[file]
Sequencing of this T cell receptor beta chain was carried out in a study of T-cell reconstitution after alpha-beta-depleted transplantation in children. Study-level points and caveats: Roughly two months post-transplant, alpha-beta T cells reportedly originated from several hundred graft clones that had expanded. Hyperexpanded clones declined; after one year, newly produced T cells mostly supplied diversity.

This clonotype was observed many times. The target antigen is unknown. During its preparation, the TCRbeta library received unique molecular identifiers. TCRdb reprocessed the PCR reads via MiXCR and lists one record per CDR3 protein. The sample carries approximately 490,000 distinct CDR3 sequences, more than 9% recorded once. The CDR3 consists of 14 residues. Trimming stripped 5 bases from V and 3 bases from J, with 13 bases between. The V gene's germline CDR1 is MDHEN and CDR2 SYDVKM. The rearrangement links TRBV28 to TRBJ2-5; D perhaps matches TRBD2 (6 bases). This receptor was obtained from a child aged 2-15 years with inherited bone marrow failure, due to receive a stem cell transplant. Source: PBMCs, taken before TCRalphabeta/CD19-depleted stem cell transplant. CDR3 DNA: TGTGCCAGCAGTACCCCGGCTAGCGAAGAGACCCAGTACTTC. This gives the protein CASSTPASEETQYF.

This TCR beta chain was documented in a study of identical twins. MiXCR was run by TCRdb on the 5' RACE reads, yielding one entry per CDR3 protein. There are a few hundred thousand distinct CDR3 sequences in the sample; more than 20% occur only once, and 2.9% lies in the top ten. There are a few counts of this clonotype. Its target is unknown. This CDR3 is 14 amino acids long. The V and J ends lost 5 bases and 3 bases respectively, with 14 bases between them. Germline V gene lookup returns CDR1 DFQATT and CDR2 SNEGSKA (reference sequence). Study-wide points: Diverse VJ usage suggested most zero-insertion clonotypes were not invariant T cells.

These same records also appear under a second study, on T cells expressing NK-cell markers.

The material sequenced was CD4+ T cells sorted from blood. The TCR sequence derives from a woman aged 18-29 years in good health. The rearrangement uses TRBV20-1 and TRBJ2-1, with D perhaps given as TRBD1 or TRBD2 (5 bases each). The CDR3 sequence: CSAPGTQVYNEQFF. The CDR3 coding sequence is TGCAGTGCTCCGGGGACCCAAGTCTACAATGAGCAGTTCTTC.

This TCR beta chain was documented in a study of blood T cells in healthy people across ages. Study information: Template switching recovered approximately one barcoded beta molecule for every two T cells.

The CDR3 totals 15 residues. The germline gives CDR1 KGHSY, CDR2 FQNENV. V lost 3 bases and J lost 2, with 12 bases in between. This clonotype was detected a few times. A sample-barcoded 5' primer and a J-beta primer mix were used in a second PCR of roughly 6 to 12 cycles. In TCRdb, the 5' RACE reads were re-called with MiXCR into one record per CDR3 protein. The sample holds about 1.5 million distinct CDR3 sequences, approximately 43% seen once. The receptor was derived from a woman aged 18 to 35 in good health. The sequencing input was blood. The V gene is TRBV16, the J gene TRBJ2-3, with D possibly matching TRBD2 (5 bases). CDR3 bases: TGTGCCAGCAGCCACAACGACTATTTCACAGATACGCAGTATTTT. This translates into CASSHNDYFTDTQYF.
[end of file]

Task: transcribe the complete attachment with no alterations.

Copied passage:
Sequencing of this T cell receptor beta chain was carried out in a study of T-cell reconstitution after alpha-beta-depleted transplantation in children. Study-level points and caveats: Roughly two months post-transplant, alpha-beta T cells reportedly originated from several hundred graft clones that had expanded. Hyperexpanded clones declined; after one year, newly produced T cells mostly supplied diversity.

This clonotype was observed many times. The target antigen is unknown. During its preparation, the TCRbeta library received unique molecular identifiers. TCRdb reprocessed the PCR reads via MiXCR and lists one record per CDR3 protein. The sample carries approximately 490,000 distinct CDR3 sequences, more than 9% recorded once. The CDR3 consists of 14 residues. Trimming stripped 5 bases from V and 3 bases from J, with 13 bases between. The V gene's germline CDR1 is MDHEN and CDR2 SYDVKM. The rearrangement links TRBV28 to TRBJ2-5; D perhaps matches TRBD2 (6 bases). This receptor was obtained from a child aged 2-15 years with inherited bone marrow failure, due to receive a stem cell transplant. Source: PBMCs, taken before TCRalphabeta/CD19-depleted stem cell transplant. CDR3 DNA: TGTGCCAGCAGTACCCCGGCTAGCGAAGAGACCCAGTACTTC. This gives the protein CASSTPASEETQYF.

This TCR beta chain was documented in a study of identical twins. MiXCR was run by TCRdb on the 5' RACE reads, yielding one entry per CDR3 protein. There are a few hundred thousand distinct CDR3 sequences in the sample; more than 20% occur only once, and 2.9% lies in the top ten. There are a few counts of this clonotype. Its target is unknown. This CDR3 is 14 amino acids long. The V and J ends lost 5 bases and 3 bases respectively, with 14 bases between them. Germline V gene lookup returns CDR1 DFQATT and CDR2 SNEGSKA (reference sequence). Study-wide points: Diverse VJ usage suggested most zero-insertion clonotypes were not invariant T cells.

These same records also appear under a second study, on T cells expressing NK-cell markers.

The material sequenced was CD4+ T cells sorted from blood. The TCR sequence derives from a woman aged 18-29 years in good health. The rearrangement uses TRBV20-1 and TRBJ2-1, with D perhaps given as TRBD1 or TRBD2 (5 bases each). The CDR3 sequence: CSAPGTQVYNEQFF. The CDR3 coding sequence is TGCAGTGCTCCGGGGACCCAAGTCTACAATGAGCAGTTCTTC.

This TCR beta chain was documented in a study of blood T cells in healthy people across ages. Study information: Template switching recovered approximately one barcoded beta molecule for every two T cells.

The CDR3 totals 15 residues. The germline gives CDR1 KGHSY, CDR2 FQNENV. V lost 3 bases and J lost 2, with 12 bases in between. This clonotype was detected a few times. A sample-barcoded 5' primer and a J-beta primer mix were used in a second PCR of roughly 6 to 12 cycles. In TCRdb, the 5' RACE reads were re-called with MiXCR into one record per CDR3 protein. The sample holds about 1.5 million distinct CDR3 sequences, approximately 43% seen once. The receptor was derived from a woman aged 18 to 35 in good health. The sequencing input was blood. The V gene is TRBV16, the J gene TRBJ2-3, with D possibly matching TRBD2 (5 bases). CDR3 bases: TGTGCCAGCAGCCACAACGACTATTTCACAGATACGCAGTATTTT. This translates into CASSHNDYFTDTQYF.